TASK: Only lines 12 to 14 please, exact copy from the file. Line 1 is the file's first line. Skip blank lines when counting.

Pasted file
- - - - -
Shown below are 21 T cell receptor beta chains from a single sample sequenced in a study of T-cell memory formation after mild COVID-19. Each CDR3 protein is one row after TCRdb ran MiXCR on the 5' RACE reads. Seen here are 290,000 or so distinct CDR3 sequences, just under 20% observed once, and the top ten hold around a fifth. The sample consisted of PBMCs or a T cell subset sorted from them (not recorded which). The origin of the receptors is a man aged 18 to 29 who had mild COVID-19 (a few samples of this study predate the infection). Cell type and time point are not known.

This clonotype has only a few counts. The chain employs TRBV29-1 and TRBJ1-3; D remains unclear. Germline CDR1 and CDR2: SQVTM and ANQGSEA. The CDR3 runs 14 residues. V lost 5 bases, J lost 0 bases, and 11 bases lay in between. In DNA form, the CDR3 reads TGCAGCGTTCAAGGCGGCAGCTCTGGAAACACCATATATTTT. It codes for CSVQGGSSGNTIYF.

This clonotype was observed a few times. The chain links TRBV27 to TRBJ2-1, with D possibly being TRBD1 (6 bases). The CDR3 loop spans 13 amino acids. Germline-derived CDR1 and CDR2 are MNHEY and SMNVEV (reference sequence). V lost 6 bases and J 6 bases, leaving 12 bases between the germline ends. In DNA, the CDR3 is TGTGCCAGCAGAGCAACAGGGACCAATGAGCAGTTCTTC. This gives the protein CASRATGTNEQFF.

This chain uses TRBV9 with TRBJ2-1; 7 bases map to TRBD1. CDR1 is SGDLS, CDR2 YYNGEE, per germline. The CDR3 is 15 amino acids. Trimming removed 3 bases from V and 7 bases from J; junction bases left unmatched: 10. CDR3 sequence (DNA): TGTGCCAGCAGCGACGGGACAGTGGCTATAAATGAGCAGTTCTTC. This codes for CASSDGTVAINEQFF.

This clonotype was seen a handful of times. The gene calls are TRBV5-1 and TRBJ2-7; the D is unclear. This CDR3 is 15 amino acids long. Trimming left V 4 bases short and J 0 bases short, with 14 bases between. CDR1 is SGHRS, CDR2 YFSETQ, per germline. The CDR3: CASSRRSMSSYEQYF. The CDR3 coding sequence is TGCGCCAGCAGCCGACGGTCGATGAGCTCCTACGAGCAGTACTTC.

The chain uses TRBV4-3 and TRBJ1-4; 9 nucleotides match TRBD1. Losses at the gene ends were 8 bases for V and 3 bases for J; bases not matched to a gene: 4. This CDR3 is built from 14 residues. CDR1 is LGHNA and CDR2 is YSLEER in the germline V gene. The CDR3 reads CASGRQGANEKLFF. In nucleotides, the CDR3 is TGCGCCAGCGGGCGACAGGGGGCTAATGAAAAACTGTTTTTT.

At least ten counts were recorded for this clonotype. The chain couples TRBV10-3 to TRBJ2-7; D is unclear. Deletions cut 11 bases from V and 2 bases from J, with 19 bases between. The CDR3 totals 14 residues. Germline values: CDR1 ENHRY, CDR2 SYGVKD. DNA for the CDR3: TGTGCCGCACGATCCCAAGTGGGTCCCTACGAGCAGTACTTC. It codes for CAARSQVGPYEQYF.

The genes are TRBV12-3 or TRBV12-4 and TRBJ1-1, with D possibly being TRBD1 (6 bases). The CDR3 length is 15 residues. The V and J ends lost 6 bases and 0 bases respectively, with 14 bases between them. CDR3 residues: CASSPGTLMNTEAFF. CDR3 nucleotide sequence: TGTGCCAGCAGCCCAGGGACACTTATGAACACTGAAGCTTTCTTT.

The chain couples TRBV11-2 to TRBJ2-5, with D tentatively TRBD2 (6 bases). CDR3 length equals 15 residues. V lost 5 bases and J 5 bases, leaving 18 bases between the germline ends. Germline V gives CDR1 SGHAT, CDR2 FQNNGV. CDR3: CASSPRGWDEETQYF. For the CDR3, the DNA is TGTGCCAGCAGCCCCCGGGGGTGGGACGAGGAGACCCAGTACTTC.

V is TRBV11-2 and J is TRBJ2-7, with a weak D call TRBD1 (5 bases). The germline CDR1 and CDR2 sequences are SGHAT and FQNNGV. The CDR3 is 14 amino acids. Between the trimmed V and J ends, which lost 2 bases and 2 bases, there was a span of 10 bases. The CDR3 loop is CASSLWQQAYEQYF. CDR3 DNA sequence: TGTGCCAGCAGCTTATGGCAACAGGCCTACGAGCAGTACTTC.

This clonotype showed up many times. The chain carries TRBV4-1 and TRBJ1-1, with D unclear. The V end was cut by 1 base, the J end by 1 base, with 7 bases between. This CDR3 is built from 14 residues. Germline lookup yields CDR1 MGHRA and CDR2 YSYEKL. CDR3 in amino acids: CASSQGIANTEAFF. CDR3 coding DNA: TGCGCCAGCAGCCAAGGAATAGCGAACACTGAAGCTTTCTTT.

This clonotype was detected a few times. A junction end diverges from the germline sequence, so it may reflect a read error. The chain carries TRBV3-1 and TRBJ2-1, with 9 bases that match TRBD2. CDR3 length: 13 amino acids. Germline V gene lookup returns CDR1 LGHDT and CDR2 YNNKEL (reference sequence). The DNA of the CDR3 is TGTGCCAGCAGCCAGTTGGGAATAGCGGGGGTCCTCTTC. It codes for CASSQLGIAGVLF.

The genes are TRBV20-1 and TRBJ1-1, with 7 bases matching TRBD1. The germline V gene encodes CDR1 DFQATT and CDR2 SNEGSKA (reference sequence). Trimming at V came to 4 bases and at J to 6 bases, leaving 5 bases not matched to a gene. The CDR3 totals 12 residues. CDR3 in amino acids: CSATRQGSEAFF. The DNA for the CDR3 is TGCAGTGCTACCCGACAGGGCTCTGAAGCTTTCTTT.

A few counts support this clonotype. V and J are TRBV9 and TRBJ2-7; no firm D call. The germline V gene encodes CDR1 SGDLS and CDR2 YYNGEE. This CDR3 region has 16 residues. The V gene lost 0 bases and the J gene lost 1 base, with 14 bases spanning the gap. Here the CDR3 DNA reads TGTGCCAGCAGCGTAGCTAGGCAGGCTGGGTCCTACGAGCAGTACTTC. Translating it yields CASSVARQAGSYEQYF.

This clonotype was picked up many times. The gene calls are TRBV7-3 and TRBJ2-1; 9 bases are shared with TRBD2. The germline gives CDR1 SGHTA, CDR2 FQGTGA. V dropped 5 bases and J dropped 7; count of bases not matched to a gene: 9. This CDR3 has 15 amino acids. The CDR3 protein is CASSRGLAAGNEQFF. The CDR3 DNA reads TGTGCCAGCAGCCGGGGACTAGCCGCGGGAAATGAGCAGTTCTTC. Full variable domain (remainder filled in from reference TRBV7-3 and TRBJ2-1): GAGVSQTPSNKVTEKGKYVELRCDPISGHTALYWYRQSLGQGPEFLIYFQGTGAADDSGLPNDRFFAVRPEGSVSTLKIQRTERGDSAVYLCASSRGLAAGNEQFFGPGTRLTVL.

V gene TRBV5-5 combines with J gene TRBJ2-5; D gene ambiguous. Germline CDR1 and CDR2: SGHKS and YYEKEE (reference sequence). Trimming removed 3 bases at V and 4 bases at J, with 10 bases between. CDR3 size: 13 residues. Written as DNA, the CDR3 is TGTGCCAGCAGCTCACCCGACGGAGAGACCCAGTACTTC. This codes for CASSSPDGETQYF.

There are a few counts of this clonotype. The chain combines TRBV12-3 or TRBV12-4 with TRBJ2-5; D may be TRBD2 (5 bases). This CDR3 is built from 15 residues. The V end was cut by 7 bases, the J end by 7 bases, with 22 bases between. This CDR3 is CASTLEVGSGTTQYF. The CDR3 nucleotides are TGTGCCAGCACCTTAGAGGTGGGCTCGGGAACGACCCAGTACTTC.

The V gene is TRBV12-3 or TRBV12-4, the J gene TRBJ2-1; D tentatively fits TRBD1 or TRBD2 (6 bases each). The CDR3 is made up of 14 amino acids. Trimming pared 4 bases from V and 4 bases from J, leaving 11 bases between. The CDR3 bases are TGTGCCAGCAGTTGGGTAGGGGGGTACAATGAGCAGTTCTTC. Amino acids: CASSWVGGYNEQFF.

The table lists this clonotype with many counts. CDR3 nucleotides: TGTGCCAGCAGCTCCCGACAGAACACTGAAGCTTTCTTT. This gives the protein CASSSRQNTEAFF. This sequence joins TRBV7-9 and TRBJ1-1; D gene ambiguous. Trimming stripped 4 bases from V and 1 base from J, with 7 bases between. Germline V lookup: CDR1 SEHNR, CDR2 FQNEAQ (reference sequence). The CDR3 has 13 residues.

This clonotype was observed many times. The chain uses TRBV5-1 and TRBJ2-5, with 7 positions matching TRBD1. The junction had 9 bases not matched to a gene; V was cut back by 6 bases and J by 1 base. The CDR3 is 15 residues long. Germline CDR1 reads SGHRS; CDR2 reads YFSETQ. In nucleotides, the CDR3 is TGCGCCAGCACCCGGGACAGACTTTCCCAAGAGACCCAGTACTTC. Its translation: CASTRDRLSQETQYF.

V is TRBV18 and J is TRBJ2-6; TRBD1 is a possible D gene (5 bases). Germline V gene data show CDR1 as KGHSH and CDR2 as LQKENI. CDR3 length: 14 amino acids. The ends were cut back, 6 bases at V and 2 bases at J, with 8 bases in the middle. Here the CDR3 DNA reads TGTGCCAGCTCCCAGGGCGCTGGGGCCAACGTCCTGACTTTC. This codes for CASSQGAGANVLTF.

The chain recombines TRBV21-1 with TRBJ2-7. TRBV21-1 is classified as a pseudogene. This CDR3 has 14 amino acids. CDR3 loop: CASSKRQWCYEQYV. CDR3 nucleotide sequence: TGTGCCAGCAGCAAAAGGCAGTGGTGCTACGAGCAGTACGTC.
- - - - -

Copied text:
This clonotype was detected a few times. A junction end diverges from the germline sequence, so it may reflect a read error. The chain carries TRBV3-1 and TRBJ2-1, with 9 bases that match TRBD2. CDR3 length: 13 amino acids. Germline V gene lookup returns CDR1 LGHDT and CDR2 YNNKEL (reference sequence). The DNA of the CDR3 is TGTGCCAGCAGCCAGTTGGGAATAGCGGGGGTCCTCTTC. It codes for CASSQLGIAGVLF.

The genes are TRBV20-1 and TRBJ1-1, with 7 bases matching TRBD1. The germline V gene encodes CDR1 DFQATT and CDR2 SNEGSKA (reference sequence). Trimming at V came to 4 bases and at J to 6 bases, leaving 5 bases not matched to a gene. The CDR3 totals 12 residues. CDR3 in amino acids: CSATRQGSEAFF. The DNA for the CDR3 is TGCAGTGCTACCCGACAGGGCTCTGAAGCTTTCTTT.

A few counts support this clonotype. V and J are TRBV9 and TRBJ2-7; no firm D call. The germline V gene encodes CDR1 SGDLS and CDR2 YYNGEE. This CDR3 region has 16 residues. The V gene lost 0 bases and the J gene lost 1 base, with 14 bases spanning the gap. Here the CDR3 DNA reads TGTGCCAGCAGCGTAGCTAGGCAGGCTGGGTCCTACGAGCAGTACTTC. Translating it yields CASSVARQAGSYEQYF.